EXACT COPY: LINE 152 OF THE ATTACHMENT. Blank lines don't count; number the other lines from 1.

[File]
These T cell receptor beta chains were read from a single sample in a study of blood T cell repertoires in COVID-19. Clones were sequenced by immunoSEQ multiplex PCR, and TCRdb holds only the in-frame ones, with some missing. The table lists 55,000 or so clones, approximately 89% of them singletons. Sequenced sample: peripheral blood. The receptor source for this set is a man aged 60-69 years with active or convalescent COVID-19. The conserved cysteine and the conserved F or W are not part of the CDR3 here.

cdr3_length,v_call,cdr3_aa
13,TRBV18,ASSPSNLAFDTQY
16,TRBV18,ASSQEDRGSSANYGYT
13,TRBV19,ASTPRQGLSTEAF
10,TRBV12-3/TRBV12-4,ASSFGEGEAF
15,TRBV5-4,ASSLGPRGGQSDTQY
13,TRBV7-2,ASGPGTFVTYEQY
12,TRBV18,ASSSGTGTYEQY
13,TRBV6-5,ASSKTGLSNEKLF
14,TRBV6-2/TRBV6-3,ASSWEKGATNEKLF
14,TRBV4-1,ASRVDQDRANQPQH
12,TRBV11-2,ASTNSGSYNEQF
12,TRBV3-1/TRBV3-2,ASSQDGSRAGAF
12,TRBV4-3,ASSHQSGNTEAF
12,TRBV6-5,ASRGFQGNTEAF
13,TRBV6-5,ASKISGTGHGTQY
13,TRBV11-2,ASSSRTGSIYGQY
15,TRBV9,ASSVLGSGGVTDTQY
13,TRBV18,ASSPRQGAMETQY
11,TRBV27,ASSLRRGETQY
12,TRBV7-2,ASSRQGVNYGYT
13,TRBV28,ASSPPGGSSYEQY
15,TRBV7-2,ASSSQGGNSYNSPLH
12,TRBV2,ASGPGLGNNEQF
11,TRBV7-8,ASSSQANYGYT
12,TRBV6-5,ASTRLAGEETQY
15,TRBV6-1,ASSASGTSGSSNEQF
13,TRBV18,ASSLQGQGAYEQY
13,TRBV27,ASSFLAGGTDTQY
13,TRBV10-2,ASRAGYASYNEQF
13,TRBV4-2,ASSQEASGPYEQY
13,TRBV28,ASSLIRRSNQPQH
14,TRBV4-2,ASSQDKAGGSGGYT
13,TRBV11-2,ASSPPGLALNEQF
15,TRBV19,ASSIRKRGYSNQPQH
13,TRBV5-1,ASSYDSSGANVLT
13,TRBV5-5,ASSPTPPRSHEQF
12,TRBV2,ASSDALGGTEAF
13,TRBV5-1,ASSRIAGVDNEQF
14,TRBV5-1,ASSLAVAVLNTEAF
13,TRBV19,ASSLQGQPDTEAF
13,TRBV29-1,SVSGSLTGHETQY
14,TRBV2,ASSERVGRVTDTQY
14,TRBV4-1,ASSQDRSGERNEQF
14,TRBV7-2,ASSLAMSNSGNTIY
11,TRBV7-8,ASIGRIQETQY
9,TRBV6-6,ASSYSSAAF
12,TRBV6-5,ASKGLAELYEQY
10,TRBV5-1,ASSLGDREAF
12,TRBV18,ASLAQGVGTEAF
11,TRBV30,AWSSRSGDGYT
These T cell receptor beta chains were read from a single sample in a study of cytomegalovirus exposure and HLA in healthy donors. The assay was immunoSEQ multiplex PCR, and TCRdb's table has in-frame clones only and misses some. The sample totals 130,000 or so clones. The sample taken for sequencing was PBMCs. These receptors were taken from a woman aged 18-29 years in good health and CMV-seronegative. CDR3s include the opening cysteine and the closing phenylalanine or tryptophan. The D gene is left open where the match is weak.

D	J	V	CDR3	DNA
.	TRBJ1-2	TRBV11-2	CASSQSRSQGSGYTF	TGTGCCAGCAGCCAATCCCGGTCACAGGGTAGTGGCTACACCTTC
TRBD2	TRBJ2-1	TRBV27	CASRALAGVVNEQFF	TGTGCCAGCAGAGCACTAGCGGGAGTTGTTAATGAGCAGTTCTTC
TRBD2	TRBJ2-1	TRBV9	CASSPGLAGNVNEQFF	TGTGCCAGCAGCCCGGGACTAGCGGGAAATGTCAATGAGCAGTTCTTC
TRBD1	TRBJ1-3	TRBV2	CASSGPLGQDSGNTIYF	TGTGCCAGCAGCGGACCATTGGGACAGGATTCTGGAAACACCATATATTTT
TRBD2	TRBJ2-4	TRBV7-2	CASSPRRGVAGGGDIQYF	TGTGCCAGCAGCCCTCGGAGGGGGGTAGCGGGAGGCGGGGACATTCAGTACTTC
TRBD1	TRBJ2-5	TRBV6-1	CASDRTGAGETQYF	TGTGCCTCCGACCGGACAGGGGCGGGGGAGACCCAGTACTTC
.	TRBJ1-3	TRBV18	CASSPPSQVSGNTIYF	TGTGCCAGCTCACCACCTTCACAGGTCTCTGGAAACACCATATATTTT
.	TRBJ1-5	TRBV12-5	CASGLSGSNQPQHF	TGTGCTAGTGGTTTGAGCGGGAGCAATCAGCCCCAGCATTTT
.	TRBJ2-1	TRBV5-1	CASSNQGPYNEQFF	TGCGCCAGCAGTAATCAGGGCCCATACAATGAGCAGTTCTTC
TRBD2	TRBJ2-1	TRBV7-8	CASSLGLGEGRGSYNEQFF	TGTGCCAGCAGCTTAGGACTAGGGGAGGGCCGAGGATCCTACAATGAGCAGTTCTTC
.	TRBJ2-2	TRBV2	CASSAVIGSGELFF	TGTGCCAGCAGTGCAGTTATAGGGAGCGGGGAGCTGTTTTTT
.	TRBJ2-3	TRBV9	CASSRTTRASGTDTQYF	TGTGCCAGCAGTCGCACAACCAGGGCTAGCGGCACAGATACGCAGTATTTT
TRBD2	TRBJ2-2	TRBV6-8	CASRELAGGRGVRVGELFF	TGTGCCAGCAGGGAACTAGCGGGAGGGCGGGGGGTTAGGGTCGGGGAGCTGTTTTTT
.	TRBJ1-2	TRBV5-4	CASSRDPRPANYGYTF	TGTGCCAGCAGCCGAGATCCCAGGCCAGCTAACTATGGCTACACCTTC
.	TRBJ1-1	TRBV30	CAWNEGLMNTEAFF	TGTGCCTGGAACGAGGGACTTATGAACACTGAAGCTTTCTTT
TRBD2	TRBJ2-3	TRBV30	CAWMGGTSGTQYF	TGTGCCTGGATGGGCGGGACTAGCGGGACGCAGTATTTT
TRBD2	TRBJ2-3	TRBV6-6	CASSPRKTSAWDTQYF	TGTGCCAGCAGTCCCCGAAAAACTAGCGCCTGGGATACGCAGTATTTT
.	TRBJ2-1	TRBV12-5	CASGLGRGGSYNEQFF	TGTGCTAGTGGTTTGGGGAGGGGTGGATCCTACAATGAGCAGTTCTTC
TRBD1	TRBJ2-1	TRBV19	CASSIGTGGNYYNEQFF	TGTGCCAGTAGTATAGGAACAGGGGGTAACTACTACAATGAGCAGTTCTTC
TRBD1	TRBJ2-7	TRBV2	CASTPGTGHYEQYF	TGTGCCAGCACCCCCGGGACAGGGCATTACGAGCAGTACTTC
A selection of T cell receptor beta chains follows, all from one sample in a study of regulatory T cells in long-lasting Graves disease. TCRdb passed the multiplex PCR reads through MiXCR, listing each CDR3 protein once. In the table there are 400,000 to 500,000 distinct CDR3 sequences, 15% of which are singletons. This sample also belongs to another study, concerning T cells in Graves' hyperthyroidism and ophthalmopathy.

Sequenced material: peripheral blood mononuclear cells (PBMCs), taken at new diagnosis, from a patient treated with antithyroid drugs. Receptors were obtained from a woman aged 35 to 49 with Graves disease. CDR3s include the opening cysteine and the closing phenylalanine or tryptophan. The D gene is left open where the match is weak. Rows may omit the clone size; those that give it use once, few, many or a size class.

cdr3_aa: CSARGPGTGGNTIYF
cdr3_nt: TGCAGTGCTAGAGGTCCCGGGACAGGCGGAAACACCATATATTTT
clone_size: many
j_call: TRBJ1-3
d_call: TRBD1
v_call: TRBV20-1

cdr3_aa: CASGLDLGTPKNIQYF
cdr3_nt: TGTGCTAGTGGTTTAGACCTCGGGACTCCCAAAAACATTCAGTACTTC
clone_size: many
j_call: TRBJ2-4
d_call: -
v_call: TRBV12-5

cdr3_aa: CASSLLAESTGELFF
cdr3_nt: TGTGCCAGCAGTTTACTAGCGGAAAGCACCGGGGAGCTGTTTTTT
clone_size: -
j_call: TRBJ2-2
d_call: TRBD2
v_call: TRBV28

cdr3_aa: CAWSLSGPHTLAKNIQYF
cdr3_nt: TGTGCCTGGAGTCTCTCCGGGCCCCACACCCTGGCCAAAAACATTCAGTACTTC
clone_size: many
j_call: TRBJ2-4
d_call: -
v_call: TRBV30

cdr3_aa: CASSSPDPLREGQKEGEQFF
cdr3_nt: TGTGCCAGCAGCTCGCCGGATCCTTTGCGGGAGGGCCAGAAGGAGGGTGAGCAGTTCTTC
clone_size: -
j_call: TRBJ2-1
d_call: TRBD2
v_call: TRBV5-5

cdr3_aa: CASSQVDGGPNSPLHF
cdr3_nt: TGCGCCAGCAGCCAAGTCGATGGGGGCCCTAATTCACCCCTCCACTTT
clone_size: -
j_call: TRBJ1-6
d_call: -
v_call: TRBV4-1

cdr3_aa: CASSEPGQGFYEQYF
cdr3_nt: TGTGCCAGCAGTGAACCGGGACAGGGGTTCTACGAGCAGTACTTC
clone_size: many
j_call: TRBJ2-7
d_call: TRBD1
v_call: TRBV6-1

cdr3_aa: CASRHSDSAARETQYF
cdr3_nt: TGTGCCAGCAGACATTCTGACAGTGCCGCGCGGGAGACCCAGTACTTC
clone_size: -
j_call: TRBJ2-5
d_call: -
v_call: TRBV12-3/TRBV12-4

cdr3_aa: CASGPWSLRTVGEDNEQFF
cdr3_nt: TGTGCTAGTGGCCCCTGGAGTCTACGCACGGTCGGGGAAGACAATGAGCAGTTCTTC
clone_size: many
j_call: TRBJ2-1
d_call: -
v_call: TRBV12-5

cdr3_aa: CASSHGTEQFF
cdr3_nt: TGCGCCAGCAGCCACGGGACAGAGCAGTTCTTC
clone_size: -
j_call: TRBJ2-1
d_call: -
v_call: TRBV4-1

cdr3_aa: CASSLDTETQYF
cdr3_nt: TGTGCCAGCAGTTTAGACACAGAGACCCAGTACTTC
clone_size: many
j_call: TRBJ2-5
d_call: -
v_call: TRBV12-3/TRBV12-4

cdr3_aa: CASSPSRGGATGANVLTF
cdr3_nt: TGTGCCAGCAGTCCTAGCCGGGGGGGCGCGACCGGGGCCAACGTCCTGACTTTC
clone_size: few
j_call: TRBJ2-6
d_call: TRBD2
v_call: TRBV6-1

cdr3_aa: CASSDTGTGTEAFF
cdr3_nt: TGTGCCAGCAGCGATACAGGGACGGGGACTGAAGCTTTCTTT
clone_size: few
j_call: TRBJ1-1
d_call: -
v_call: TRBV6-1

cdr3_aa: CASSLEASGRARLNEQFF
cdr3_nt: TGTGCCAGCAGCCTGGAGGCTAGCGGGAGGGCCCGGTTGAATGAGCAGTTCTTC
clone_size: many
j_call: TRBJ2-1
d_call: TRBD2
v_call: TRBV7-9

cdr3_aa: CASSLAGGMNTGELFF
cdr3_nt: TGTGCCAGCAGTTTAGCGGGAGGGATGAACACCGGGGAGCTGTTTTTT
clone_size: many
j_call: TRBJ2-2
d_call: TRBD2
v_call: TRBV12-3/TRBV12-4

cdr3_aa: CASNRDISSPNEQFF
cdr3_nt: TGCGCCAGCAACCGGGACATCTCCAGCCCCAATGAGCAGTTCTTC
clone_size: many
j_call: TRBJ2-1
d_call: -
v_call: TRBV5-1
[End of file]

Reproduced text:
j_call: TRBJ1-1